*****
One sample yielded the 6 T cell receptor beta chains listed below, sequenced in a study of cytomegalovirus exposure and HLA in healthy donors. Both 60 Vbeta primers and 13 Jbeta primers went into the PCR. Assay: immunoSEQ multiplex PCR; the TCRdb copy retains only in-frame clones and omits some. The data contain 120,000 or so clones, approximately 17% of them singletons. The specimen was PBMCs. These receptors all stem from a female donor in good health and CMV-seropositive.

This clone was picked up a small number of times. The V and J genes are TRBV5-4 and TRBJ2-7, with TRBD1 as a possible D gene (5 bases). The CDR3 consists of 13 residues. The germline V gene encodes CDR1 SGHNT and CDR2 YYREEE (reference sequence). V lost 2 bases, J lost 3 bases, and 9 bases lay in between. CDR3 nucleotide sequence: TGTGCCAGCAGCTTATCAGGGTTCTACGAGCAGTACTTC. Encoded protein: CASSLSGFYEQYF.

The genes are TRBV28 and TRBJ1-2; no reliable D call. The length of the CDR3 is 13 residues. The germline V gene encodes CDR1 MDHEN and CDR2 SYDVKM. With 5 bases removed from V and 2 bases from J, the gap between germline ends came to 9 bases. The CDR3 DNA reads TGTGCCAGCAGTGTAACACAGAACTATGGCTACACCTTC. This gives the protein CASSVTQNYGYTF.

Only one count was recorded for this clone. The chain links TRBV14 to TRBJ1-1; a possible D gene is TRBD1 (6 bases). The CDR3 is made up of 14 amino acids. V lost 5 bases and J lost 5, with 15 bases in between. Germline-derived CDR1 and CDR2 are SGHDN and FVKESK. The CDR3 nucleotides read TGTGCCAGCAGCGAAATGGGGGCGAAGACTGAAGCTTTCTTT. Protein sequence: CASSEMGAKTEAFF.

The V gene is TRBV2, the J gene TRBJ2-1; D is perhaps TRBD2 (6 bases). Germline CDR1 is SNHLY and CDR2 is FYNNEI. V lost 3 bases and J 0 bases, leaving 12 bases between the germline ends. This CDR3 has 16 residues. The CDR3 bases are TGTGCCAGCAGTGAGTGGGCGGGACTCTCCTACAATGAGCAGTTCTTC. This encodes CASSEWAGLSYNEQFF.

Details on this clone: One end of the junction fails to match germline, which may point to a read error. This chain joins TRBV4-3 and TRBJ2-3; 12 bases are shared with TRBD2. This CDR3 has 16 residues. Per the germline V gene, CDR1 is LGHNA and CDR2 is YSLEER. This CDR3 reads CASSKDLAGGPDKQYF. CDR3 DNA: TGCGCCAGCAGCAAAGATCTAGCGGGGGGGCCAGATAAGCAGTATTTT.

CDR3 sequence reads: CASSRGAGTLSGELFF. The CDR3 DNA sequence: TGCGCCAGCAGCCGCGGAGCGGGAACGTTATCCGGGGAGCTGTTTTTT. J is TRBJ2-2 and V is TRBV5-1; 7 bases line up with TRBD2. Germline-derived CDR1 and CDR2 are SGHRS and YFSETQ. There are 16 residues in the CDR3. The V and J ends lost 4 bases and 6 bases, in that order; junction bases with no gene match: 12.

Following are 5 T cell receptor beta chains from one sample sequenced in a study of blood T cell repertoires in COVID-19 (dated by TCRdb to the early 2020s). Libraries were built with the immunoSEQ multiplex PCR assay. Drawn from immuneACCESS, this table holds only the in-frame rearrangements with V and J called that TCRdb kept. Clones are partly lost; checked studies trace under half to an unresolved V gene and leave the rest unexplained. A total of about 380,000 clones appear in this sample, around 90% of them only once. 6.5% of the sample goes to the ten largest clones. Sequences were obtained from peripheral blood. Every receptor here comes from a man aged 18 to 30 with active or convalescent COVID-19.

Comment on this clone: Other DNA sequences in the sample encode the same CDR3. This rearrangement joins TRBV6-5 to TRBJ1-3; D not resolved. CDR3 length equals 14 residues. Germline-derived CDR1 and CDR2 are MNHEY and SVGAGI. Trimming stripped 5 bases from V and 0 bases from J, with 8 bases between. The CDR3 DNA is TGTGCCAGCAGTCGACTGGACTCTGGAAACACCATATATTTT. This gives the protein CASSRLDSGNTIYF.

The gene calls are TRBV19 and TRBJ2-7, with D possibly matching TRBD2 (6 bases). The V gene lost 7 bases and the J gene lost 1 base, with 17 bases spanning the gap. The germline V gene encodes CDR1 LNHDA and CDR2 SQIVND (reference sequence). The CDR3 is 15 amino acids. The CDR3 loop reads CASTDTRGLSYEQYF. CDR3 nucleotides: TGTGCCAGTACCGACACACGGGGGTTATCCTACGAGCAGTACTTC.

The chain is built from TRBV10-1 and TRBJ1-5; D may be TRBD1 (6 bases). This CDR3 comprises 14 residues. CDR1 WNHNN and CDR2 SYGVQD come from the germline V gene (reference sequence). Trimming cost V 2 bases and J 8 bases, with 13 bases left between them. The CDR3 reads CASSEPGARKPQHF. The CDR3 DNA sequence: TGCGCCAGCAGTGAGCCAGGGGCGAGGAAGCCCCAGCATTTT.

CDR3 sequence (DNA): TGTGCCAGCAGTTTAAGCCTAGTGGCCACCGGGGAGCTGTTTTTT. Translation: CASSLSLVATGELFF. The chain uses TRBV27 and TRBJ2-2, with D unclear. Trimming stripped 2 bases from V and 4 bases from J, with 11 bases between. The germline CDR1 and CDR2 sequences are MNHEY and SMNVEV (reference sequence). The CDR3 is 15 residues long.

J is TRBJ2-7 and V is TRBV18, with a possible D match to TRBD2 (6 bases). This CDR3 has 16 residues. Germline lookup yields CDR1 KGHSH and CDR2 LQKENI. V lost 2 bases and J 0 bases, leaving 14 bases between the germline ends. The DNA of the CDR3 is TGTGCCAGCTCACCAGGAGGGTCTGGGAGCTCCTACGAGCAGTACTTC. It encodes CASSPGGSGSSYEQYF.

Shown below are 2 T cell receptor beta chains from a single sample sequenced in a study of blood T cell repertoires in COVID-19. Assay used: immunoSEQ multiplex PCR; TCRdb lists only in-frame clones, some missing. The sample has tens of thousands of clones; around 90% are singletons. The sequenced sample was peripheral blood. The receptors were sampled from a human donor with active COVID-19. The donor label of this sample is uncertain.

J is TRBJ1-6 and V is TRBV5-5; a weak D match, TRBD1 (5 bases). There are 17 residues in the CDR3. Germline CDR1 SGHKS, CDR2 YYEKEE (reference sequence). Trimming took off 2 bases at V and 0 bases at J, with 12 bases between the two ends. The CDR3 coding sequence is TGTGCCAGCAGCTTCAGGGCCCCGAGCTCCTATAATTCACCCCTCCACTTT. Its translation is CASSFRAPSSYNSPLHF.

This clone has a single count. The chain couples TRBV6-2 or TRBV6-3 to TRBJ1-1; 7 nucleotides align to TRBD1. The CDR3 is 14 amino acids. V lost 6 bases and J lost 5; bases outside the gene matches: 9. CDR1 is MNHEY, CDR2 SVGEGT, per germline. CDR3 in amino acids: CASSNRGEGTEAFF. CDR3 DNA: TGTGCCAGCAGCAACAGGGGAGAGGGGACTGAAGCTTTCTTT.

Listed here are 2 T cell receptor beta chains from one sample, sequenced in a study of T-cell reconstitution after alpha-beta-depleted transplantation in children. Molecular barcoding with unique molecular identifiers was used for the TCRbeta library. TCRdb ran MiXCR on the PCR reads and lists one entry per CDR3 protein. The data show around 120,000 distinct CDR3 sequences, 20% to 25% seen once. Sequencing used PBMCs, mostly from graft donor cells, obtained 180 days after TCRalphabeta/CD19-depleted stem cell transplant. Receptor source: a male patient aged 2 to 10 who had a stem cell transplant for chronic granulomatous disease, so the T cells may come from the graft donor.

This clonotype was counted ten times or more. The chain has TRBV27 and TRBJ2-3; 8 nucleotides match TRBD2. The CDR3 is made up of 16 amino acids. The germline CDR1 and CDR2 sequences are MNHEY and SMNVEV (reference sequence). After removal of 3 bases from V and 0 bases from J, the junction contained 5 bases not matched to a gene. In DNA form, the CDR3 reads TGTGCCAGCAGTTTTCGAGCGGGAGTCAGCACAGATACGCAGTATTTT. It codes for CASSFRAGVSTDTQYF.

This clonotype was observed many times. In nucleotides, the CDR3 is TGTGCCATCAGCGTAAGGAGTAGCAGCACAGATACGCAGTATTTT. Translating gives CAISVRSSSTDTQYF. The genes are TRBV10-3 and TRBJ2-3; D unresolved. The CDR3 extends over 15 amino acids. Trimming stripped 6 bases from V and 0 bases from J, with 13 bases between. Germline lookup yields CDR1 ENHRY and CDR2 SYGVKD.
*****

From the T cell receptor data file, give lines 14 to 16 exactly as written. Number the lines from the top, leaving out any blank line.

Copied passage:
Shown below are 2 T cell receptor beta chains from a single sample sequenced in a study of blood T cell repertoires in COVID-19. Assay used: immunoSEQ multiplex PCR; TCRdb lists only in-frame clones, some missing. The sample has tens of thousands of clones; around 90% are singletons. The sequenced sample was peripheral blood. The receptors were sampled from a human donor with active COVID-19. The donor label of this sample is uncertain.

J is TRBJ1-6 and V is TRBV5-5; a weak D match, TRBD1 (5 bases). There are 17 residues in the CDR3. Germline CDR1 SGHKS, CDR2 YYEKEE (reference sequence). Trimming took off 2 bases at V and 0 bases at J, with 12 bases between the two ends. The CDR3 coding sequence is TGTGCCAGCAGCTTCAGGGCCCCGAGCTCCTATAATTCACCCCTCCACTTT. Its translation is CASSFRAPSSYNSPLHF.

This clone has a single count. The chain couples TRBV6-2 or TRBV6-3 to TRBJ1-1; 7 nucleotides align to TRBD1. The CDR3 is 14 amino acids. V lost 6 bases and J lost 5; bases outside the gene matches: 9. CDR1 is MNHEY, CDR2 SVGEGT, per germline. CDR3 in amino acids: CASSNRGEGTEAFF. CDR3 DNA: TGTGCCAGCAGCAACAGGGGAGAGGGGACTGAAGCTTTCTTT.